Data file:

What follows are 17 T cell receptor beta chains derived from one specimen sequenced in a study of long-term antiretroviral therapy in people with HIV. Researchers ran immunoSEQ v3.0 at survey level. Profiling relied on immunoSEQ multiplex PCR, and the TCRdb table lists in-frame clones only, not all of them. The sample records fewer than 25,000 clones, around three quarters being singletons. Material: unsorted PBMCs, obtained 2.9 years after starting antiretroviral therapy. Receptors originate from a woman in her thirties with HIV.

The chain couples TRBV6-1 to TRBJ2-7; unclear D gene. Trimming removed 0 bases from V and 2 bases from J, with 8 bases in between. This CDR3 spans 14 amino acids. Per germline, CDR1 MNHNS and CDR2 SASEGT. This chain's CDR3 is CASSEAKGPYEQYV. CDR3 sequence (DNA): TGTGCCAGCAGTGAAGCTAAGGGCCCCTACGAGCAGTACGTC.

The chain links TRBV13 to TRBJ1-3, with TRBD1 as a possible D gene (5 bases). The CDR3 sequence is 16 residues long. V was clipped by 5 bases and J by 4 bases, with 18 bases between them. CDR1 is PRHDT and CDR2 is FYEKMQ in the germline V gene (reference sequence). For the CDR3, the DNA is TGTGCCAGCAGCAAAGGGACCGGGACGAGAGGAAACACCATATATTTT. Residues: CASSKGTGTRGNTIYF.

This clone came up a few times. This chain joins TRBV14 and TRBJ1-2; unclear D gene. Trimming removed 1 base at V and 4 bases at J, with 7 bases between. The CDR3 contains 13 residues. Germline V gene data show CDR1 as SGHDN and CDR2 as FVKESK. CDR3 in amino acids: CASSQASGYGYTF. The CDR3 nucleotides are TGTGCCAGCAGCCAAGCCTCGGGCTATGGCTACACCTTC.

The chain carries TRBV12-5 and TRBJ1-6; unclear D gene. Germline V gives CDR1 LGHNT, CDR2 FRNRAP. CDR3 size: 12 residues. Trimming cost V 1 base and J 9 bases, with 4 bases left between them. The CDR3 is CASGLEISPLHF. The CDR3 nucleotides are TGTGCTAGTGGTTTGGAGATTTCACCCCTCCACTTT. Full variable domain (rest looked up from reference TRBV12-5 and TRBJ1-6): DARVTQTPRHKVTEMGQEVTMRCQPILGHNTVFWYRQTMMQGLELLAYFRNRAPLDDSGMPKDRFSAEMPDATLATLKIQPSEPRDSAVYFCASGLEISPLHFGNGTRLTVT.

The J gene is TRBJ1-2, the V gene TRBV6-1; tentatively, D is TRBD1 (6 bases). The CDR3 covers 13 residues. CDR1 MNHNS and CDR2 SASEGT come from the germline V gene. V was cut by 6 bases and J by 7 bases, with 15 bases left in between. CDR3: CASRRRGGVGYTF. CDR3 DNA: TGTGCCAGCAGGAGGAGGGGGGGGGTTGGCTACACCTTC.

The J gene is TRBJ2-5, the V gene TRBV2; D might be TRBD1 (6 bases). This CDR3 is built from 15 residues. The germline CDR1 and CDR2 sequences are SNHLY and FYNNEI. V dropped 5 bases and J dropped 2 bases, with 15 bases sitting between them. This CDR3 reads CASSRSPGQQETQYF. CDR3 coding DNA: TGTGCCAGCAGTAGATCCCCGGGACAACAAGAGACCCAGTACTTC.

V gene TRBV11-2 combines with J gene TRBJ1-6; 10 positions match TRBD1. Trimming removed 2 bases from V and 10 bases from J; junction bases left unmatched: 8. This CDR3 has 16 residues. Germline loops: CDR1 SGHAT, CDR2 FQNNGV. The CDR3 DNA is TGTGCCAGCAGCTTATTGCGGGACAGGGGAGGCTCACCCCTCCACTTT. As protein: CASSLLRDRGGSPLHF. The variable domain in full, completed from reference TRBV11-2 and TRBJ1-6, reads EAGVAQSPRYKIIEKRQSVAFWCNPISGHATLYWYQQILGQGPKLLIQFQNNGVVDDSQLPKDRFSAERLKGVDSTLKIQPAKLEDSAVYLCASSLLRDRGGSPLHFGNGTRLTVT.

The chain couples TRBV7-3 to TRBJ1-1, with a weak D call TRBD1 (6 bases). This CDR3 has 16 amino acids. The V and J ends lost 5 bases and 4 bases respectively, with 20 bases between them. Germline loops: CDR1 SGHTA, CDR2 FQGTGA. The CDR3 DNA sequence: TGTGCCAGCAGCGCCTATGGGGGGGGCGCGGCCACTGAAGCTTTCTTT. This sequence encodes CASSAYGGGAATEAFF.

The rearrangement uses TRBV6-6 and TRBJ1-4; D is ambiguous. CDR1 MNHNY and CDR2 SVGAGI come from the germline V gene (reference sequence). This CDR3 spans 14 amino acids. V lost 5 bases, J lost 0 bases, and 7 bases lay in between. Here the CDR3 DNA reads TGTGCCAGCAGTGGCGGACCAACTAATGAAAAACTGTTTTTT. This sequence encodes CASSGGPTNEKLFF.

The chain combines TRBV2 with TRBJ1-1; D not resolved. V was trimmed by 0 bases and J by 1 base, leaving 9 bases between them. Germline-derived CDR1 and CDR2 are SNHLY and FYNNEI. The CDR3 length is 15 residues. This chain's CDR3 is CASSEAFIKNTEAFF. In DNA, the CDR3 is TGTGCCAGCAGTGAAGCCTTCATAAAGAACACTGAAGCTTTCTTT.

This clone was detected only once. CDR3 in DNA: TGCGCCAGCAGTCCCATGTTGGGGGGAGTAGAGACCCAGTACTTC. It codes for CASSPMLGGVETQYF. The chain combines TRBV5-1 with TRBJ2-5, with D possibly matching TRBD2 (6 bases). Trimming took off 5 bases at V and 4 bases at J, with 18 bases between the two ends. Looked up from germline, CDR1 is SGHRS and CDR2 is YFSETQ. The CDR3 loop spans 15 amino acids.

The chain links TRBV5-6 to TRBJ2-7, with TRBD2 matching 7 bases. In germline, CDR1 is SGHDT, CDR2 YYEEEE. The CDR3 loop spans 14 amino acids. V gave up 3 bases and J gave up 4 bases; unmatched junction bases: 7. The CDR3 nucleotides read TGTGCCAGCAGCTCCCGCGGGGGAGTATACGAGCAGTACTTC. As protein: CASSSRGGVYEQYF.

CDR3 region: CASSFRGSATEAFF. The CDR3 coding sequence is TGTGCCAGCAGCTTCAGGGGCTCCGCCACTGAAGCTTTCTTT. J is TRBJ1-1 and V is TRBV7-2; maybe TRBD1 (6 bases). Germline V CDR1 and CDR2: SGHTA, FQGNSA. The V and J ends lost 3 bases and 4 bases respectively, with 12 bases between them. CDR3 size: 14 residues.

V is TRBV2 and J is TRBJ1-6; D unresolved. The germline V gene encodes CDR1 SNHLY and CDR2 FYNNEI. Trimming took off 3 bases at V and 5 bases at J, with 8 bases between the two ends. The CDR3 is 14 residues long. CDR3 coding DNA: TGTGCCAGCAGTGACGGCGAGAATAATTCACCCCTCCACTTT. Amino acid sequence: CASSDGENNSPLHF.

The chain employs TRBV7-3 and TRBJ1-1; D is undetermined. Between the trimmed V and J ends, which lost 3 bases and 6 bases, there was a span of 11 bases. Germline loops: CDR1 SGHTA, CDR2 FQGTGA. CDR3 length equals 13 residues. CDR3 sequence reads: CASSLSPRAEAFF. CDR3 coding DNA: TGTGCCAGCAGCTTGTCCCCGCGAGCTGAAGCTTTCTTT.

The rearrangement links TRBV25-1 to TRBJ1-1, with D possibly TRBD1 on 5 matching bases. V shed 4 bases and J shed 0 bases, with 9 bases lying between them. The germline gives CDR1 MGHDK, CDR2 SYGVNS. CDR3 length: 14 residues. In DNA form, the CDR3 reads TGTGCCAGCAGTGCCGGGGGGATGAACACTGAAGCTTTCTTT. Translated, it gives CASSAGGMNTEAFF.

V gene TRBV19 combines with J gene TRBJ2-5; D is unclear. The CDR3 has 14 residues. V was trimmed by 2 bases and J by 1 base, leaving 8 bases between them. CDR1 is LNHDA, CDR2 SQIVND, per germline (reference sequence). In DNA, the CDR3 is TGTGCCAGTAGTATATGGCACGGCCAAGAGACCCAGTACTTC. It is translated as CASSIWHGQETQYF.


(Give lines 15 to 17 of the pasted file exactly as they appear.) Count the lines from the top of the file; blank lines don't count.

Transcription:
V is TRBV2 and J is TRBJ1-6; D unresolved. The germline V gene encodes CDR1 SNHLY and CDR2 FYNNEI. Trimming took off 3 bases at V and 5 bases at J, with 8 bases between the two ends. The CDR3 is 14 residues long. CDR3 coding DNA: TGTGCCAGCAGTGACGGCGAGAATAATTCACCCCTCCACTTT. Amino acid sequence: CASSDGENNSPLHF.

The chain employs TRBV7-3 and TRBJ1-1; D is undetermined. Between the trimmed V and J ends, which lost 3 bases and 6 bases, there was a span of 11 bases. Germline loops: CDR1 SGHTA, CDR2 FQGTGA. CDR3 length equals 13 residues. CDR3 sequence reads: CASSLSPRAEAFF. CDR3 coding DNA: TGTGCCAGCAGCTTGTCCCCGCGAGCTGAAGCTTTCTTT.

The rearrangement links TRBV25-1 to TRBJ1-1, with D possibly TRBD1 on 5 matching bases. V shed 4 bases and J shed 0 bases, with 9 bases lying between them. The germline gives CDR1 MGHDK, CDR2 SYGVNS. CDR3 length: 14 residues. In DNA form, the CDR3 reads TGTGCCAGCAGTGCCGGGGGGATGAACACTGAAGCTTTCTTT. Translated, it gives CASSAGGMNTEAFF.